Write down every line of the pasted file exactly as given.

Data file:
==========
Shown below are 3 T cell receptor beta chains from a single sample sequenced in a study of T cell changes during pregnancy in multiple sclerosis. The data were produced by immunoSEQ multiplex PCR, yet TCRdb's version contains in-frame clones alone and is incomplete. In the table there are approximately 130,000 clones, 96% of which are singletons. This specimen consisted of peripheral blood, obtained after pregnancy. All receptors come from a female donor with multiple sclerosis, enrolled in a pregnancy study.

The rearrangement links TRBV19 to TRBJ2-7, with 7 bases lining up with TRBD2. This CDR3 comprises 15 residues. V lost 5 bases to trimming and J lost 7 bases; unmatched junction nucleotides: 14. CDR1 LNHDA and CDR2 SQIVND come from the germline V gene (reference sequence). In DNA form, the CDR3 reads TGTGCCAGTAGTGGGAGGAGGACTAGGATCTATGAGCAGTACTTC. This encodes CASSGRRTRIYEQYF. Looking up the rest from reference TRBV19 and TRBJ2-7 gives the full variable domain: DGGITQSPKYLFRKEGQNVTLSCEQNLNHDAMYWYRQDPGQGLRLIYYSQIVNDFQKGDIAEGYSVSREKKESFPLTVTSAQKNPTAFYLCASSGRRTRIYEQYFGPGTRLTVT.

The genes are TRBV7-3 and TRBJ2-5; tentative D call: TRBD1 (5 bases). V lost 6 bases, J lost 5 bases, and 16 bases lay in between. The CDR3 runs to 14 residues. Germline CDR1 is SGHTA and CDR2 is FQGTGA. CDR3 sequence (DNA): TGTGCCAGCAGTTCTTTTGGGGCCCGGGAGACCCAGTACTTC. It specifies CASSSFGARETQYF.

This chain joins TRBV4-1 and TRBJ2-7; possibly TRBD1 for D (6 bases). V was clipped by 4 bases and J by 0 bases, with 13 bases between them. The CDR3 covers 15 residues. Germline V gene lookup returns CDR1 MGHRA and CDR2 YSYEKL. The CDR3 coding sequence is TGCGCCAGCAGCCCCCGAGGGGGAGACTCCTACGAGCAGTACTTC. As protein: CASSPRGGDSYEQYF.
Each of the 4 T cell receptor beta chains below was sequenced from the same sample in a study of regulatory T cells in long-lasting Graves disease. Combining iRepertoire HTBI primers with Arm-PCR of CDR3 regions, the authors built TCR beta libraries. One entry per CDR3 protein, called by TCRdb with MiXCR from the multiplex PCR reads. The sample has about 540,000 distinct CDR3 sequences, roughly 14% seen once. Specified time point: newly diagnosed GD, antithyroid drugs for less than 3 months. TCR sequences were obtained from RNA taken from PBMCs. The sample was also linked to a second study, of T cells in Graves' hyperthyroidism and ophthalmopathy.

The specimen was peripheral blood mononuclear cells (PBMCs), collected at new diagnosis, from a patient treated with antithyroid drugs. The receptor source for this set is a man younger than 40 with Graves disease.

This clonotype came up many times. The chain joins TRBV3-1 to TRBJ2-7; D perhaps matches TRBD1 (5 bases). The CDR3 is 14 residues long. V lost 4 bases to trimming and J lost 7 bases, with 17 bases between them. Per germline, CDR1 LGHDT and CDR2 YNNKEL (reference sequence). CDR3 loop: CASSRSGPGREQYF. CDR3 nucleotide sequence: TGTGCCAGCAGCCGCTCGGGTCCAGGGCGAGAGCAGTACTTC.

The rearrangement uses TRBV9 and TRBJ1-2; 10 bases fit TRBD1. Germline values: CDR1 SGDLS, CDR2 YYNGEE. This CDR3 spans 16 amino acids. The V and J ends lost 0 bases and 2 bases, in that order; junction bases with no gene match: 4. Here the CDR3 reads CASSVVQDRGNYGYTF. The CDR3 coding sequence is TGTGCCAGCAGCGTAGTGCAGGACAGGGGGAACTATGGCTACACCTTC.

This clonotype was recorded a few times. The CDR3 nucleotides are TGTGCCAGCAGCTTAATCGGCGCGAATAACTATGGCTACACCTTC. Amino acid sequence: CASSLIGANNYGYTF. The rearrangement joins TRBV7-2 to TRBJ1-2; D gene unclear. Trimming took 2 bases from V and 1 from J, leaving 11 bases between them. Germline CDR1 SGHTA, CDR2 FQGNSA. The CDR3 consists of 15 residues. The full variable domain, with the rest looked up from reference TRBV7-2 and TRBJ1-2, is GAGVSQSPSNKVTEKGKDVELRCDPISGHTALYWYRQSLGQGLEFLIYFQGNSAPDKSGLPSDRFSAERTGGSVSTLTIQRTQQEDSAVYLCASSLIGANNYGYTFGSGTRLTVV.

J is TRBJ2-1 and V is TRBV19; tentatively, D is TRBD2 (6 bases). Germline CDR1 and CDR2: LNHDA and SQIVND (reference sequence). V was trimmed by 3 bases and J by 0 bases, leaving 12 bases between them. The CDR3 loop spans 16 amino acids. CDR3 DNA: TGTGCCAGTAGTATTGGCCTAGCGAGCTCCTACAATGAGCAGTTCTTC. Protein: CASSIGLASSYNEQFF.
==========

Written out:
Shown below are 3 T cell receptor beta chains from a single sample sequenced in a study of T cell changes during pregnancy in multiple sclerosis. The data were produced by immunoSEQ multiplex PCR, yet TCRdb's version contains in-frame clones alone and is incomplete. In the table there are approximately 130,000 clones, 96% of which are singletons. This specimen consisted of peripheral blood, obtained after pregnancy. All receptors come from a female donor with multiple sclerosis, enrolled in a pregnancy study.

The rearrangement links TRBV19 to TRBJ2-7, with 7 bases lining up with TRBD2. This CDR3 comprises 15 residues. V lost 5 bases to trimming and J lost 7 bases; unmatched junction nucleotides: 14. CDR1 LNHDA and CDR2 SQIVND come from the germline V gene (reference sequence). In DNA form, the CDR3 reads TGTGCCAGTAGTGGGAGGAGGACTAGGATCTATGAGCAGTACTTC. This encodes CASSGRRTRIYEQYF. Looking up the rest from reference TRBV19 and TRBJ2-7 gives the full variable domain: DGGITQSPKYLFRKEGQNVTLSCEQNLNHDAMYWYRQDPGQGLRLIYYSQIVNDFQKGDIAEGYSVSREKKESFPLTVTSAQKNPTAFYLCASSGRRTRIYEQYFGPGTRLTVT.

The genes are TRBV7-3 and TRBJ2-5; tentative D call: TRBD1 (5 bases). V lost 6 bases, J lost 5 bases, and 16 bases lay in between. The CDR3 runs to 14 residues. Germline CDR1 is SGHTA and CDR2 is FQGTGA. CDR3 sequence (DNA): TGTGCCAGCAGTTCTTTTGGGGCCCGGGAGACCCAGTACTTC. It specifies CASSSFGARETQYF.

This chain joins TRBV4-1 and TRBJ2-7; possibly TRBD1 for D (6 bases). V was clipped by 4 bases and J by 0 bases, with 13 bases between them. The CDR3 covers 15 residues. Germline V gene lookup returns CDR1 MGHRA and CDR2 YSYEKL. The CDR3 coding sequence is TGCGCCAGCAGCCCCCGAGGGGGAGACTCCTACGAGCAGTACTTC. As protein: CASSPRGGDSYEQYF.
Each of the 4 T cell receptor beta chains below was sequenced from the same sample in a study of regulatory T cells in long-lasting Graves disease. Combining iRepertoire HTBI primers with Arm-PCR of CDR3 regions, the authors built TCR beta libraries. One entry per CDR3 protein, called by TCRdb with MiXCR from the multiplex PCR reads. The sample has about 540,000 distinct CDR3 sequences, roughly 14% seen once. Specified time point: newly diagnosed GD, antithyroid drugs for less than 3 months. TCR sequences were obtained from RNA taken from PBMCs. The sample was also linked to a second study, of T cells in Graves' hyperthyroidism and ophthalmopathy.

The specimen was peripheral blood mononuclear cells (PBMCs), collected at new diagnosis, from a patient treated with antithyroid drugs. The receptor source for this set is a man younger than 40 with Graves disease.

This clonotype came up many times. The chain joins TRBV3-1 to TRBJ2-7; D perhaps matches TRBD1 (5 bases). The CDR3 is 14 residues long. V lost 4 bases to trimming and J lost 7 bases, with 17 bases between them. Per germline, CDR1 LGHDT and CDR2 YNNKEL (reference sequence). CDR3 loop: CASSRSGPGREQYF. CDR3 nucleotide sequence: TGTGCCAGCAGCCGCTCGGGTCCAGGGCGAGAGCAGTACTTC.

The rearrangement uses TRBV9 and TRBJ1-2; 10 bases fit TRBD1. Germline values: CDR1 SGDLS, CDR2 YYNGEE. This CDR3 spans 16 amino acids. The V and J ends lost 0 bases and 2 bases, in that order; junction bases with no gene match: 4. Here the CDR3 reads CASSVVQDRGNYGYTF. The CDR3 coding sequence is TGTGCCAGCAGCGTAGTGCAGGACAGGGGGAACTATGGCTACACCTTC.

This clonotype was recorded a few times. The CDR3 nucleotides are TGTGCCAGCAGCTTAATCGGCGCGAATAACTATGGCTACACCTTC. Amino acid sequence: CASSLIGANNYGYTF. The rearrangement joins TRBV7-2 to TRBJ1-2; D gene unclear. Trimming took 2 bases from V and 1 from J, leaving 11 bases between them. Germline CDR1 SGHTA, CDR2 FQGNSA. The CDR3 consists of 15 residues. The full variable domain, with the rest looked up from reference TRBV7-2 and TRBJ1-2, is GAGVSQSPSNKVTEKGKDVELRCDPISGHTALYWYRQSLGQGLEFLIYFQGNSAPDKSGLPSDRFSAERTGGSVSTLTIQRTQQEDSAVYLCASSLIGANNYGYTFGSGTRLTVV.

J is TRBJ2-1 and V is TRBV19; tentatively, D is TRBD2 (6 bases). Germline CDR1 and CDR2: LNHDA and SQIVND (reference sequence). V was trimmed by 3 bases and J by 0 bases, leaving 12 bases between them. The CDR3 loop spans 16 amino acids. CDR3 DNA: TGTGCCAGTAGTATTGGCCTAGCGAGCTCCTACAATGAGCAGTTCTTC. Protein: CASSIGLASSYNEQFF.